Our final two speakers are Enola Aird; scholar, lawyer, activist mother and director of the Motherhood Project and Josh Golin; Associate Director of the Campaign for a Commercial-Free Childhood. Ms. Aird reminds us that those who tell the stories determine the culture. Who is telling our children their stories? In the United States, the current narratives are undoubtedly dominated by marketing and advertising and consumption. Ms. Aird reminds us of the spiritual dimensions of the marketing crisis, the loss of the sacred, the rituals, and the rites of passage that guided humanity for so much of our history. The recognition of these dimensions in my own life, the lives of my children and the lives of so many of the classrooms and homes that I have spent time in, has been my primary motivation for making the trip to the summit. All the statistics and research aside, the preservation of the sacredness of childhood is what it is truly about and as Ms. Aird reminds us, “marketing to children has no place in a society that holds up it’s children”.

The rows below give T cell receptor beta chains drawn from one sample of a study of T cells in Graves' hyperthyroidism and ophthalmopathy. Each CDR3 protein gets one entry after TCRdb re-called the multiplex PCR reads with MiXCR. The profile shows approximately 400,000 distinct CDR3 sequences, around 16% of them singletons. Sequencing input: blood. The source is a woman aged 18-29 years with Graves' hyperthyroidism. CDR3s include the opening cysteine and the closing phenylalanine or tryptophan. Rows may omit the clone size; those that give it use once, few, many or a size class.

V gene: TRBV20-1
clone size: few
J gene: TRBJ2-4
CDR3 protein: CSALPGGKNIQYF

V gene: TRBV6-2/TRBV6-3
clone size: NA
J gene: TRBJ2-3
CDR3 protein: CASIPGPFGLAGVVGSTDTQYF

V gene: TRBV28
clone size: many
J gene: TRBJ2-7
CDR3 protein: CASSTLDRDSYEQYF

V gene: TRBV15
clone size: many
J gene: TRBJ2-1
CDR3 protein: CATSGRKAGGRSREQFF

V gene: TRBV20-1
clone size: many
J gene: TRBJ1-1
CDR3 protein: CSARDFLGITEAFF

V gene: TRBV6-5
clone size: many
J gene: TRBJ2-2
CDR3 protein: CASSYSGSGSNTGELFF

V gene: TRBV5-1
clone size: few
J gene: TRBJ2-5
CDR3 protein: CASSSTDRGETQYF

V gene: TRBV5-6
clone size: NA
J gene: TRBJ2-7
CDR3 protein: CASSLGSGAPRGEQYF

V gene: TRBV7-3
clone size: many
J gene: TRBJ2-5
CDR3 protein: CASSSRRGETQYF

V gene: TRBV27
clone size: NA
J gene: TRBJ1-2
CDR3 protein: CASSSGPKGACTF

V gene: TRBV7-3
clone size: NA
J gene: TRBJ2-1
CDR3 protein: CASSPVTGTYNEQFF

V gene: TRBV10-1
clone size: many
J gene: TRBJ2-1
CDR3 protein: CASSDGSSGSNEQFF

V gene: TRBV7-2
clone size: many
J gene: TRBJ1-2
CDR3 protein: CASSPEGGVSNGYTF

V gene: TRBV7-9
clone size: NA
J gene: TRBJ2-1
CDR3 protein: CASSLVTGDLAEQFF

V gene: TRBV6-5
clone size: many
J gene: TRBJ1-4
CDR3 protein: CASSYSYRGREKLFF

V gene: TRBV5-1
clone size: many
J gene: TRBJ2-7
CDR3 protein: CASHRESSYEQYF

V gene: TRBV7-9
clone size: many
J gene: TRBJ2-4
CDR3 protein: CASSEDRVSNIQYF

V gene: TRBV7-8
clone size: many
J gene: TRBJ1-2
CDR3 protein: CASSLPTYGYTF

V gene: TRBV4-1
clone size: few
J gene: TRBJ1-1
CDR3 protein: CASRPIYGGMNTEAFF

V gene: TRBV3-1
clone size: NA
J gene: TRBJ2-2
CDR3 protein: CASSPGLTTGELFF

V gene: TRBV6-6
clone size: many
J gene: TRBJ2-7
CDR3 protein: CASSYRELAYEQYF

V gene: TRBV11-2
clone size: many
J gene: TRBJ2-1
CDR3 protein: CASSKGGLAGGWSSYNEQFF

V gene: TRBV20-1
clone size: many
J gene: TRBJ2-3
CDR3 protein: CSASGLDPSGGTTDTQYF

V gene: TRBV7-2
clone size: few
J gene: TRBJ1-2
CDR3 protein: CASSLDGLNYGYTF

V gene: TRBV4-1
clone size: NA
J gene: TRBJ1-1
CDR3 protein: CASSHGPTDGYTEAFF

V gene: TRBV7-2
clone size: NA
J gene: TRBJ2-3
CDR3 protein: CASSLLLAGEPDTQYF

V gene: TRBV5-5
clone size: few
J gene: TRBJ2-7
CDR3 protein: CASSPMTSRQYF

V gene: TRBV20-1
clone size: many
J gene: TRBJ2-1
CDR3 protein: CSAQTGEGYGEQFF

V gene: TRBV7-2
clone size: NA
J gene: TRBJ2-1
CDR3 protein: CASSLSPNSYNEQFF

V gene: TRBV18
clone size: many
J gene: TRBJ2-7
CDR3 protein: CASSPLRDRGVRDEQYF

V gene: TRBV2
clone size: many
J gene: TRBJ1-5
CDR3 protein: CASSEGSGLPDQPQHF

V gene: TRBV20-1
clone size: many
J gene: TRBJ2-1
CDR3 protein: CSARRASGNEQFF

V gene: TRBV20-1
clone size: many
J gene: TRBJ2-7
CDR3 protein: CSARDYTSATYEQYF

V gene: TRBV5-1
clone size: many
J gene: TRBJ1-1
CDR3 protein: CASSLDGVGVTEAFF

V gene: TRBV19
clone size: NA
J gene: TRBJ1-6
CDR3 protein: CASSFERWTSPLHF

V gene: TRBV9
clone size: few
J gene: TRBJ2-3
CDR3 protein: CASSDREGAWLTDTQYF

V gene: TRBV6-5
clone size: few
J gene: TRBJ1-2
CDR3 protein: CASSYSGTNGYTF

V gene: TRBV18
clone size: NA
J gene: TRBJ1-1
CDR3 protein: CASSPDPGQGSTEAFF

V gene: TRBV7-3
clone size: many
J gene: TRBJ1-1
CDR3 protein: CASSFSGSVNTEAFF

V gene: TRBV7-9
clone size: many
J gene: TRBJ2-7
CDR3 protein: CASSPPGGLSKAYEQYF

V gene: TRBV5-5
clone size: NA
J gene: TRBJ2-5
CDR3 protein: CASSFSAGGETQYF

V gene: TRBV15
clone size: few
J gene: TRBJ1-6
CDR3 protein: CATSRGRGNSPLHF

Mr. Golin brings it on home with an address that is equal parts passion, celebration and motivation. He highlights a number of significant successes made by CCFC members and the CCFC organization. These include the taking on of my latest local nemesis, Bus Radio, as well as efforts involving schools, hospitals, fast food chains, and more. I feel pride and joy in this newly found network of activism and scholarship and am reminded again of the summit introductions, the legacy of Dr. Martin Luther King Jr., and the timeless power of people coming together for change.

On our return trip, trees are budding and new colors dot the fields and yards that we pass. The landscape is transformed and so am I. I leave Boston better educated, inspired, emboldened, and most importantly, not alone. I have connected with what I have been longing for. When we exit the car for a stretch, the ground is soft and springy under my feet. I feel a similar thawing. A few hours later my youngest calls to tell me that the tulips in Michigan are coming up. Summer is right around the corner.

Mindy Holohan is a writer, parent and is hoping to start a local chapter of Campaign for a Commercial Free Childhood.

Author: mediamouse

Grand Rapids independent media //